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Battery-powered clothes keep you warm

You can now buy battery-heated jackets, vests, gloves and shoe insoles. Most are rechargeable; some of the gloves use AA batteries.

Theoretically, you could go from your electric blanket to your electric clothes and spend the entire winter wired for heat. And imagine the attention when you show up at the airport with your wire-stuffed jacket!

How well do they work? Read on.

Mountain Hardwear men's Refugium and women's Radiance jacket, $240; power system, $145; optional tech connector kit, $50. Available through outfitter stores and http://mountaingear.com and http://backcountry.com.

I loved this jacket so much that my heart broke at the total price tag. The women's version is a beauty, especially in winter white - a soft layer of snow-white nylon with persimmon-red lining, cut stylishly slim. There is no separate battery to bump into you as you hike or ski; the batteries are inside a flat, flexible pack zipped into the jacket's back.

The black rubber control button on the chest looks like a "Star Trek" communicator and is much easier to reach than a battery in a pocket. The glowing red LED heat level lights on the control button are so cool that they brought the busy morning shift at my local coffee stop to a halt as the awed baristas took a gander. And I didn't even show them the tech connector that lets the jacket battery charge your cell phone, BlackBerry or MP3 player.

It can be worn alone on a cool day or as an insulating layer on a frigid one. I tested it both ways, including the toughest test of all: zero degrees, 20 below wind chill, aka the Dec. 10 morning commute in Chicago.

I wore it under a thin shearling coat that would never keep me warm at zero degrees on its own. The result: Oh, was it cold out? I hardly noticed.

OK, I noticed the wind. But the warmth, more widely spread out than the other jackets and pouring easily through the silky fabric, kept me happy as I walked to the "L" and waited on the platform. And I stayed happy - right up until the battery died, less than an hour after I had turned it on.

The batteries are supposed to last 1.6 hours on high (8.6 hours on low). Mine, set on high, hadn't made it even to that under-two-hour mark. A company spokeswoman thought the battery might have been defective. But if I owned the jacket, I would periodically force myself to lower the heat to make it last longer.

The incident, however, pointed out a danger in heated clothing: If you dress on the assumption that you are going to rely on battery heat, you may be in trouble if the battery quits.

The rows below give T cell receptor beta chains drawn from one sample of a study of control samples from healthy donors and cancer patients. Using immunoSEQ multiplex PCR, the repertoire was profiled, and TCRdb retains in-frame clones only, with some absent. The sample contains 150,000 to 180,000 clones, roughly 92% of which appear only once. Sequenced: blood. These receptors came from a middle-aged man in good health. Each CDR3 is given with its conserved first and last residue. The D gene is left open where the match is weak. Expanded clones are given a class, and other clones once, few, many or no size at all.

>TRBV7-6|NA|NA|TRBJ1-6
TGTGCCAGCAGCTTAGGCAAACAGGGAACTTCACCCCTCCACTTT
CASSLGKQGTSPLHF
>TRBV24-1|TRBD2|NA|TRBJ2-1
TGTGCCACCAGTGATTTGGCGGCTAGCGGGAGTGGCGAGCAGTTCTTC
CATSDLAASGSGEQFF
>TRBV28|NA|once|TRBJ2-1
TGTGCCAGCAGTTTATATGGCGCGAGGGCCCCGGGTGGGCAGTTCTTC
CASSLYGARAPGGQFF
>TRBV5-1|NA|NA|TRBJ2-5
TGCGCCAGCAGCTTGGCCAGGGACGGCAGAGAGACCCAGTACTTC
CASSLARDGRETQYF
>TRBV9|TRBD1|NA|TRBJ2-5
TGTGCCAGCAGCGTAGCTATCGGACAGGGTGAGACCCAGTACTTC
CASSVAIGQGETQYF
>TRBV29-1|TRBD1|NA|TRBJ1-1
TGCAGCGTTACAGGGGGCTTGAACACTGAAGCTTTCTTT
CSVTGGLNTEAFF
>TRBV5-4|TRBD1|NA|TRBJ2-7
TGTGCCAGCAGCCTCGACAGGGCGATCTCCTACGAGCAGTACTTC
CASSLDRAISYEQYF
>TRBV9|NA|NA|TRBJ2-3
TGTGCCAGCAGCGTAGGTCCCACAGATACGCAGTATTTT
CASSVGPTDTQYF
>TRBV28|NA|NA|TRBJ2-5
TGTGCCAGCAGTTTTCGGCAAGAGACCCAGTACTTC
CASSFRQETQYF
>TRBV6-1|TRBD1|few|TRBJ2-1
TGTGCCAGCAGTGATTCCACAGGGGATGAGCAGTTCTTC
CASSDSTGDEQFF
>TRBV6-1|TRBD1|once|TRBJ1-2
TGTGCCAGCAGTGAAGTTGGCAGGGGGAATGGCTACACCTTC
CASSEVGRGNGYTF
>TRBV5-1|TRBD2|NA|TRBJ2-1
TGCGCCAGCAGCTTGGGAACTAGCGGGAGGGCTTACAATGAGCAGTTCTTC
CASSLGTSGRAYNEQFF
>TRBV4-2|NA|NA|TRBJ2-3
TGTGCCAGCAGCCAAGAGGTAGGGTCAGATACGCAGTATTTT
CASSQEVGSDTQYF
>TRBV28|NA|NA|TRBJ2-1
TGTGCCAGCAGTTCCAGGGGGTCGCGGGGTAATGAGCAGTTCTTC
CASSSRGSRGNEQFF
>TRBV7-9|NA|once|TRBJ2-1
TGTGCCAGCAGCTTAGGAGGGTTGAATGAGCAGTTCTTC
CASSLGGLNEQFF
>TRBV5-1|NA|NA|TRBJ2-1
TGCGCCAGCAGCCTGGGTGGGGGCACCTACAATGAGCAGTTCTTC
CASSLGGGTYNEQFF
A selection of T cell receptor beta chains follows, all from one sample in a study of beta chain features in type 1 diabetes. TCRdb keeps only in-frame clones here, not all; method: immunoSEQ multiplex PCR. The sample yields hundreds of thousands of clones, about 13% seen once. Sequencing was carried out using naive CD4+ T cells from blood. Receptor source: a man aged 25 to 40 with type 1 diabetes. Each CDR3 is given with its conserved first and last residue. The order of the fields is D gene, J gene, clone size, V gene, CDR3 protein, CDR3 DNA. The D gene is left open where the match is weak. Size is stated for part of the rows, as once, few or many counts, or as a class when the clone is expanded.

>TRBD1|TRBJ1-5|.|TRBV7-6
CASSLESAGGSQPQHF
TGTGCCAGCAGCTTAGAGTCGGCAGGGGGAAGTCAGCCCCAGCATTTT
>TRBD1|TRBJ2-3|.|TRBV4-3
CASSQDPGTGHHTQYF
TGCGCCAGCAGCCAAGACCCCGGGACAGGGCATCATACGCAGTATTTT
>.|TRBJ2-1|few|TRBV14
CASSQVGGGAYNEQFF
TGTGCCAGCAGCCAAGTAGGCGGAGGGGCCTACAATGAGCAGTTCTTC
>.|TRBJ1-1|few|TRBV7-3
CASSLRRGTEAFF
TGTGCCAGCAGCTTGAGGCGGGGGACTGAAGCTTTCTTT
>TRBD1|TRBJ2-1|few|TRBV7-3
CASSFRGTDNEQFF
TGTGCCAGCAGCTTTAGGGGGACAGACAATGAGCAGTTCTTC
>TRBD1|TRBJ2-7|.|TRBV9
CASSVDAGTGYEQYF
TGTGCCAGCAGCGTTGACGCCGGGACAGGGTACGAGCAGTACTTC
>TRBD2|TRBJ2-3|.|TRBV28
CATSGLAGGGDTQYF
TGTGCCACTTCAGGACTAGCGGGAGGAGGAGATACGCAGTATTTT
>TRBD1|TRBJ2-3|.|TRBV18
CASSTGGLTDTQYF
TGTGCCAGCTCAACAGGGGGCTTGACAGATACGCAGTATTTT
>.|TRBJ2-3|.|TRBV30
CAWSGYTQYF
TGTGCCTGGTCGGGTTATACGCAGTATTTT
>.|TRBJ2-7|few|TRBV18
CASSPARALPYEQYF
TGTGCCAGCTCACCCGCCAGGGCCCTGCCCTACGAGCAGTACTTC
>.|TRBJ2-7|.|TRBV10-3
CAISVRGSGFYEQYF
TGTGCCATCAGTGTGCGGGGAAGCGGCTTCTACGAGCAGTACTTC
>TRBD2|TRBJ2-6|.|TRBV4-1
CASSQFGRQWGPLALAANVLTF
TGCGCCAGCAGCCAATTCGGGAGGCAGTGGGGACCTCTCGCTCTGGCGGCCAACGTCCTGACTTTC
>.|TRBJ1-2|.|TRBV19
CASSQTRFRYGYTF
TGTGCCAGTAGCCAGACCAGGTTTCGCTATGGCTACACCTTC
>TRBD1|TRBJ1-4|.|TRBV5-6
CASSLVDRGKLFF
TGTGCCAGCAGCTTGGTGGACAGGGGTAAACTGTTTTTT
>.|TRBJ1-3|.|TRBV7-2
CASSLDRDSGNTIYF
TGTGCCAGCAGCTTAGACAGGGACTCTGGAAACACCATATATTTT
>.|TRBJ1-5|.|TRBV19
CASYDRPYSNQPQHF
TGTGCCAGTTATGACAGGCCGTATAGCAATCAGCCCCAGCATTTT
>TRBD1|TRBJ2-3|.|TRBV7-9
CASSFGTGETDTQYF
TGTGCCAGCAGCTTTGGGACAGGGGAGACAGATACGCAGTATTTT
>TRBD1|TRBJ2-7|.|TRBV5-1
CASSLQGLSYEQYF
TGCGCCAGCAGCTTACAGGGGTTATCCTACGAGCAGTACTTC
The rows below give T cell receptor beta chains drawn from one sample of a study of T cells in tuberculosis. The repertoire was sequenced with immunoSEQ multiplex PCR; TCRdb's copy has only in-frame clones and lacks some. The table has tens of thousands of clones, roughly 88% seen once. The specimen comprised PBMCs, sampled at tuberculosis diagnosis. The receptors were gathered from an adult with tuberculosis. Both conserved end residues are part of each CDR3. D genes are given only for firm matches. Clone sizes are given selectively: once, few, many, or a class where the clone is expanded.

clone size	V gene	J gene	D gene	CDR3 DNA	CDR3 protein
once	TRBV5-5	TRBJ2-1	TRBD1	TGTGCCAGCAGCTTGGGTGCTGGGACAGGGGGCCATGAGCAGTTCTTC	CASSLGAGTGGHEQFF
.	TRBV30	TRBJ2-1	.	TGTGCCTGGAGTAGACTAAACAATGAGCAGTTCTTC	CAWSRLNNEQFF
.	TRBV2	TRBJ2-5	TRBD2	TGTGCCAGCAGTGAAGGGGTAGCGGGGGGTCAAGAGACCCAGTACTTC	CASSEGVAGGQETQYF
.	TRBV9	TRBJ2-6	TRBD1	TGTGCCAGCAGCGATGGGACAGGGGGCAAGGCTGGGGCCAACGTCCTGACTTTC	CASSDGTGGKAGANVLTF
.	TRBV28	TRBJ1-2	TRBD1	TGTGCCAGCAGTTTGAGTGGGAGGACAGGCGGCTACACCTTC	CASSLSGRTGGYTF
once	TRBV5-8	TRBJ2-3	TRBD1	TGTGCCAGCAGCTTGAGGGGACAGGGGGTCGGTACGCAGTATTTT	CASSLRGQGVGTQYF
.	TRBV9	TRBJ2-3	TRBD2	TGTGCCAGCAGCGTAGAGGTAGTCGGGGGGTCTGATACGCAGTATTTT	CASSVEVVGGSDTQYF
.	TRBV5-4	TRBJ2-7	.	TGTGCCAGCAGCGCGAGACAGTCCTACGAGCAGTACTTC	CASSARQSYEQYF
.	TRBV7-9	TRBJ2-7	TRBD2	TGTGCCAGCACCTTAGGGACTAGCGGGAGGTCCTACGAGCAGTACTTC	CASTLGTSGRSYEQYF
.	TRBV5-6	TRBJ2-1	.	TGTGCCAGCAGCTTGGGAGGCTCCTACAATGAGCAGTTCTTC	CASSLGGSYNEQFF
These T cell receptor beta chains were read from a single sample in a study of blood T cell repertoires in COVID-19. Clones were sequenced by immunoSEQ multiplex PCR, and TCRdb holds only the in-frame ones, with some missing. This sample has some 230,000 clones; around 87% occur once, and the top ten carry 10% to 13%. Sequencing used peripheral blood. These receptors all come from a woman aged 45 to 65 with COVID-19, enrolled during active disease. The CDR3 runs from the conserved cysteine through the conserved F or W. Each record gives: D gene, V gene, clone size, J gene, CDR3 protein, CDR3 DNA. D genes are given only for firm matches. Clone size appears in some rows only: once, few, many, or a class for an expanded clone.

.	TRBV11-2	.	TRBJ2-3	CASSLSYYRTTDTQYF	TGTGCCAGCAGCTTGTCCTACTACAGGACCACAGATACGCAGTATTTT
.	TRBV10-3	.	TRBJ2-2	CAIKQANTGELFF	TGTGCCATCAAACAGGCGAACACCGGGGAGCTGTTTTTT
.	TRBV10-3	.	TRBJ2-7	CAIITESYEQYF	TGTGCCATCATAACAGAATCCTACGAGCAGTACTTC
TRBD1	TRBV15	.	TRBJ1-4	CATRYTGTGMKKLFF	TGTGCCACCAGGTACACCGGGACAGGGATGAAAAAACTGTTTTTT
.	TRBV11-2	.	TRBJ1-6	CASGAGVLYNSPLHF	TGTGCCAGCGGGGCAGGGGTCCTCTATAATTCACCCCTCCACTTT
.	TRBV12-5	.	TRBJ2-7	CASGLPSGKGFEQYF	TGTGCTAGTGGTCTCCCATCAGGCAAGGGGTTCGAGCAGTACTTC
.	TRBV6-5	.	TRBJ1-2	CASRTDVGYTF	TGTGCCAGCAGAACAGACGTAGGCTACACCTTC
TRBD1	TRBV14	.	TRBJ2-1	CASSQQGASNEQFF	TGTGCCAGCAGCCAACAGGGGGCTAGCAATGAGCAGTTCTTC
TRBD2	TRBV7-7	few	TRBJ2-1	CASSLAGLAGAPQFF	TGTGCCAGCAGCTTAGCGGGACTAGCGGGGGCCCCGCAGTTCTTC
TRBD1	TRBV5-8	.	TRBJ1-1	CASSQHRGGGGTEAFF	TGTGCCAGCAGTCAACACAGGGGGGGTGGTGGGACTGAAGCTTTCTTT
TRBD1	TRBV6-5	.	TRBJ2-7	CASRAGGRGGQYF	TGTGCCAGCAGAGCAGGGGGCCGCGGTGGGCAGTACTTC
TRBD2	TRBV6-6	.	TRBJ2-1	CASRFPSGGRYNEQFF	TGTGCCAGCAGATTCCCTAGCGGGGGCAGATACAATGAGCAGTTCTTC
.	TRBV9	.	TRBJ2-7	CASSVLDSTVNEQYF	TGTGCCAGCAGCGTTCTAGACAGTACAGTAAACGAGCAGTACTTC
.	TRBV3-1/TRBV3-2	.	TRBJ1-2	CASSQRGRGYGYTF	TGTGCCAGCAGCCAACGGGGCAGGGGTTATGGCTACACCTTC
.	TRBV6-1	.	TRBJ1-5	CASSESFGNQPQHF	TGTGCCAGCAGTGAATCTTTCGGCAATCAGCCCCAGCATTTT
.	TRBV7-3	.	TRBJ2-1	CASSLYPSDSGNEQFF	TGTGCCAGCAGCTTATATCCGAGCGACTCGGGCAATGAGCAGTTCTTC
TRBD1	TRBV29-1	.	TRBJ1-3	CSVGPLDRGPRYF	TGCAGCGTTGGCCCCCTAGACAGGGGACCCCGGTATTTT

I still loved it.

Brookstone softshell heated jacket, $199.95; http://brookstone.com

Described as windproof, water-resistant and able to provide up to five hours of heat in three zones (the battery, about the size of a chunky BlackBerry, is stored in a pocket) - this jacket sounded perfect. Alas, it wasn't. The heat zone in the back was too high and small, aiming its heat at a patch of upper back that didn't seem to really need it.

For women, the front heat zones would be better placed lower, on the torso instead of over the breasts. The windproof and water-resistant qualities would seem to make it an outermost layer, but it is not nearly heavy enough to solo in seriously cold weather. And putting a lot of layers under a heated jacket defeats the purpose.

Blazewear heated body warmer and jacket, $194.95; and heated body warmer, $169.95; http://blazewearusa.com

I tested the jacket, a heavy-duty winter jacket with a waterproof exterior, flannel lining and one of the best-fitting hoods I've ever worn. It was pretty good-looking, too, though I found the women's jacket too tight across the hips. The heat, controlled by a battery in an inner pocket, was decent in the back, but the wire casing had a rubbery feel to it that induced clamminess. As with Brookstone's model, the front wires would have been more useful for a woman if they were lower.

Blazewear 2010 heated sports gloves, $79.95; http://blazewearusa.com

These windproof gloves feature a compartment for 3 AA batteries attached to the wrist of each glove, or you can use a rechargeable lithium polymer battery, available for an additional $76.95.

When I first put them on, they felt quite delightful. But after 10 minutes outside, the heat was just about gone every place but my palms. After another 10 minutes, I hardly felt heat at all. A warmer-handed soul might manage, but I'm sticking with a chemical hand warmer clutched inside a mitten.

Brookstone battery-powered heated glove liners, $39.99; http://brookstone.com

I am a tough case for gloves, and these liners, which are made to be worn beneath gloves or mittens, didn't make the grade. I barely felt a thing.

Brookstone heated insoles, $99.95; http://brookstone.com

Pricey but nice. These thin but comfortable insoles have flat batteries built in. The little pinholes at the front emit a constant 98.6 degrees right where you want the heat. The temperature took the edge off very pleasantly. The rechargeable batteries are said to last up to eight hours on a charge, though mine lasted about half that. Even so, I liked them so much that they were the only item I tested that I bought for myself.

Note: For major foot heat, try Grabber's new chemical foot warmers. These heat the entire foot and work so well in the airless quarters of a shoe or boot that - and I can't believe I am saying this - they are actually too hot at times. But considering that they cost about $2.40 apiece (they can be used only once), I will probably be willing to suffer.

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